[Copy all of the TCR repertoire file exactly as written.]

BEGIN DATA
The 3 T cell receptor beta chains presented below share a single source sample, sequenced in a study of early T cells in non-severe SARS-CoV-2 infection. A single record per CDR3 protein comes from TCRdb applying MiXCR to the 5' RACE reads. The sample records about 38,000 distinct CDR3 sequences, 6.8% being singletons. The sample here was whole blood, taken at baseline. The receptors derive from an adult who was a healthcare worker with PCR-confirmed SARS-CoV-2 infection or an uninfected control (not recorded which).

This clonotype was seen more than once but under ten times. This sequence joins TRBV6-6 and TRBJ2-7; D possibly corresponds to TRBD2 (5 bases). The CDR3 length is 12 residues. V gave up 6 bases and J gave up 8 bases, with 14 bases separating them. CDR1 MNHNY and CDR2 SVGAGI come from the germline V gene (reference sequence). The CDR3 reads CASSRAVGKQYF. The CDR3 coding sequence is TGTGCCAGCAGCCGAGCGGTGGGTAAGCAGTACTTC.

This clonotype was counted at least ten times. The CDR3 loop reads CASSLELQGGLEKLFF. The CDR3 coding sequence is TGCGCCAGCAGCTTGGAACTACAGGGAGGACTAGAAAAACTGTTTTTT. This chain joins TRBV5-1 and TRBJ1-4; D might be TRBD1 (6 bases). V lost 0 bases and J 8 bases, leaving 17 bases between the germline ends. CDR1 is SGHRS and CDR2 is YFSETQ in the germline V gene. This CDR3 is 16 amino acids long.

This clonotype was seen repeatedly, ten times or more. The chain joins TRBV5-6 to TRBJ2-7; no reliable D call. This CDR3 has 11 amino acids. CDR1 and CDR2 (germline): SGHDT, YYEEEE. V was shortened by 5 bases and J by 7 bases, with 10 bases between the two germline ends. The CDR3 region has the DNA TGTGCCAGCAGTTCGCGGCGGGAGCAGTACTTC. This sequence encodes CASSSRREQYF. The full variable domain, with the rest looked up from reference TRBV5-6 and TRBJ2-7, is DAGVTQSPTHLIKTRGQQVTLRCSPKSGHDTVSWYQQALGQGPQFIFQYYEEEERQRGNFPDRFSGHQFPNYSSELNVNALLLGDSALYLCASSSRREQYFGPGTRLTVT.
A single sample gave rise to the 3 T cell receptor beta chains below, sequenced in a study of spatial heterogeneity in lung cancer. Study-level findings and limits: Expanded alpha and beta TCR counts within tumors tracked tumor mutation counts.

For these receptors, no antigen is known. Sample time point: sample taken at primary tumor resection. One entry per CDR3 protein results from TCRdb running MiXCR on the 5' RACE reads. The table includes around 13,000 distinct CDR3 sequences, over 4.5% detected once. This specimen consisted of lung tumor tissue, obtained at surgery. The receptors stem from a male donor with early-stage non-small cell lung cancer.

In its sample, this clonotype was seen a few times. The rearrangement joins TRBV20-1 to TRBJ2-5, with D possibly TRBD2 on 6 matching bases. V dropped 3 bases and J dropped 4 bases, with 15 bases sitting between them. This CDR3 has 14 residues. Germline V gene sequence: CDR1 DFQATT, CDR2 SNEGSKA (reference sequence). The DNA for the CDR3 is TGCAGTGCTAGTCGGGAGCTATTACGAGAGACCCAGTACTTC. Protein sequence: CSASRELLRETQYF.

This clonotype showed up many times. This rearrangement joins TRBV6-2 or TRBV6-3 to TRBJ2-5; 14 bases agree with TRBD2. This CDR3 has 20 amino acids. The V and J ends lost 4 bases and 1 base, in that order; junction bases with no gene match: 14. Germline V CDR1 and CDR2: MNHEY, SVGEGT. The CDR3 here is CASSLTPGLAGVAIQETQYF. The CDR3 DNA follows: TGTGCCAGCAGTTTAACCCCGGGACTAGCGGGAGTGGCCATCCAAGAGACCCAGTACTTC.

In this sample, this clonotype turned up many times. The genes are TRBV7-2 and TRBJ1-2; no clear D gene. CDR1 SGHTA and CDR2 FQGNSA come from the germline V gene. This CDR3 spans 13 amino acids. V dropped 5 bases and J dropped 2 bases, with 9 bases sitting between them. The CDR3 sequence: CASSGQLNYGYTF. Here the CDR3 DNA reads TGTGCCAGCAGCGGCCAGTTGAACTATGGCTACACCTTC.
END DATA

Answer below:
The 3 T cell receptor beta chains presented below share a single source sample, sequenced in a study of early T cells in non-severe SARS-CoV-2 infection. A single record per CDR3 protein comes from TCRdb applying MiXCR to the 5' RACE reads. The sample records about 38,000 distinct CDR3 sequences, 6.8% being singletons. The sample here was whole blood, taken at baseline. The receptors derive from an adult who was a healthcare worker with PCR-confirmed SARS-CoV-2 infection or an uninfected control (not recorded which).

This clonotype was seen more than once but under ten times. This sequence joins TRBV6-6 and TRBJ2-7; D possibly corresponds to TRBD2 (5 bases). The CDR3 length is 12 residues. V gave up 6 bases and J gave up 8 bases, with 14 bases separating them. CDR1 MNHNY and CDR2 SVGAGI come from the germline V gene (reference sequence). The CDR3 reads CASSRAVGKQYF. The CDR3 coding sequence is TGTGCCAGCAGCCGAGCGGTGGGTAAGCAGTACTTC.

This clonotype was counted at least ten times. The CDR3 loop reads CASSLELQGGLEKLFF. The CDR3 coding sequence is TGCGCCAGCAGCTTGGAACTACAGGGAGGACTAGAAAAACTGTTTTTT. This chain joins TRBV5-1 and TRBJ1-4; D might be TRBD1 (6 bases). V lost 0 bases and J 8 bases, leaving 17 bases between the germline ends. CDR1 is SGHRS and CDR2 is YFSETQ in the germline V gene. This CDR3 is 16 amino acids long.

This clonotype was seen repeatedly, ten times or more. The chain joins TRBV5-6 to TRBJ2-7; no reliable D call. This CDR3 has 11 amino acids. CDR1 and CDR2 (germline): SGHDT, YYEEEE. V was shortened by 5 bases and J by 7 bases, with 10 bases between the two germline ends. The CDR3 region has the DNA TGTGCCAGCAGTTCGCGGCGGGAGCAGTACTTC. This sequence encodes CASSSRREQYF. The full variable domain, with the rest looked up from reference TRBV5-6 and TRBJ2-7, is DAGVTQSPTHLIKTRGQQVTLRCSPKSGHDTVSWYQQALGQGPQFIFQYYEEEERQRGNFPDRFSGHQFPNYSSELNVNALLLGDSALYLCASSSRREQYFGPGTRLTVT.
A single sample gave rise to the 3 T cell receptor beta chains below, sequenced in a study of spatial heterogeneity in lung cancer. Study-level findings and limits: Expanded alpha and beta TCR counts within tumors tracked tumor mutation counts.

For these receptors, no antigen is known. Sample time point: sample taken at primary tumor resection. One entry per CDR3 protein results from TCRdb running MiXCR on the 5' RACE reads. The table includes around 13,000 distinct CDR3 sequences, over 4.5% detected once. This specimen consisted of lung tumor tissue, obtained at surgery. The receptors stem from a male donor with early-stage non-small cell lung cancer.

In its sample, this clonotype was seen a few times. The rearrangement joins TRBV20-1 to TRBJ2-5, with D possibly TRBD2 on 6 matching bases. V dropped 3 bases and J dropped 4 bases, with 15 bases sitting between them. This CDR3 has 14 residues. Germline V gene sequence: CDR1 DFQATT, CDR2 SNEGSKA (reference sequence). The DNA for the CDR3 is TGCAGTGCTAGTCGGGAGCTATTACGAGAGACCCAGTACTTC. Protein sequence: CSASRELLRETQYF.

This clonotype showed up many times. This rearrangement joins TRBV6-2 or TRBV6-3 to TRBJ2-5; 14 bases agree with TRBD2. This CDR3 has 20 amino acids. The V and J ends lost 4 bases and 1 base, in that order; junction bases with no gene match: 14. Germline V CDR1 and CDR2: MNHEY, SVGEGT. The CDR3 here is CASSLTPGLAGVAIQETQYF. The CDR3 DNA follows: TGTGCCAGCAGTTTAACCCCGGGACTAGCGGGAGTGGCCATCCAAGAGACCCAGTACTTC.

In this sample, this clonotype turned up many times. The genes are TRBV7-2 and TRBJ1-2; no clear D gene. CDR1 SGHTA and CDR2 FQGNSA come from the germline V gene. This CDR3 spans 13 amino acids. V dropped 5 bases and J dropped 2 bases, with 9 bases sitting between them. The CDR3 sequence: CASSGQLNYGYTF. Here the CDR3 DNA reads TGTGCCAGCAGCGGCCAGTTGAACTATGGCTACACCTTC.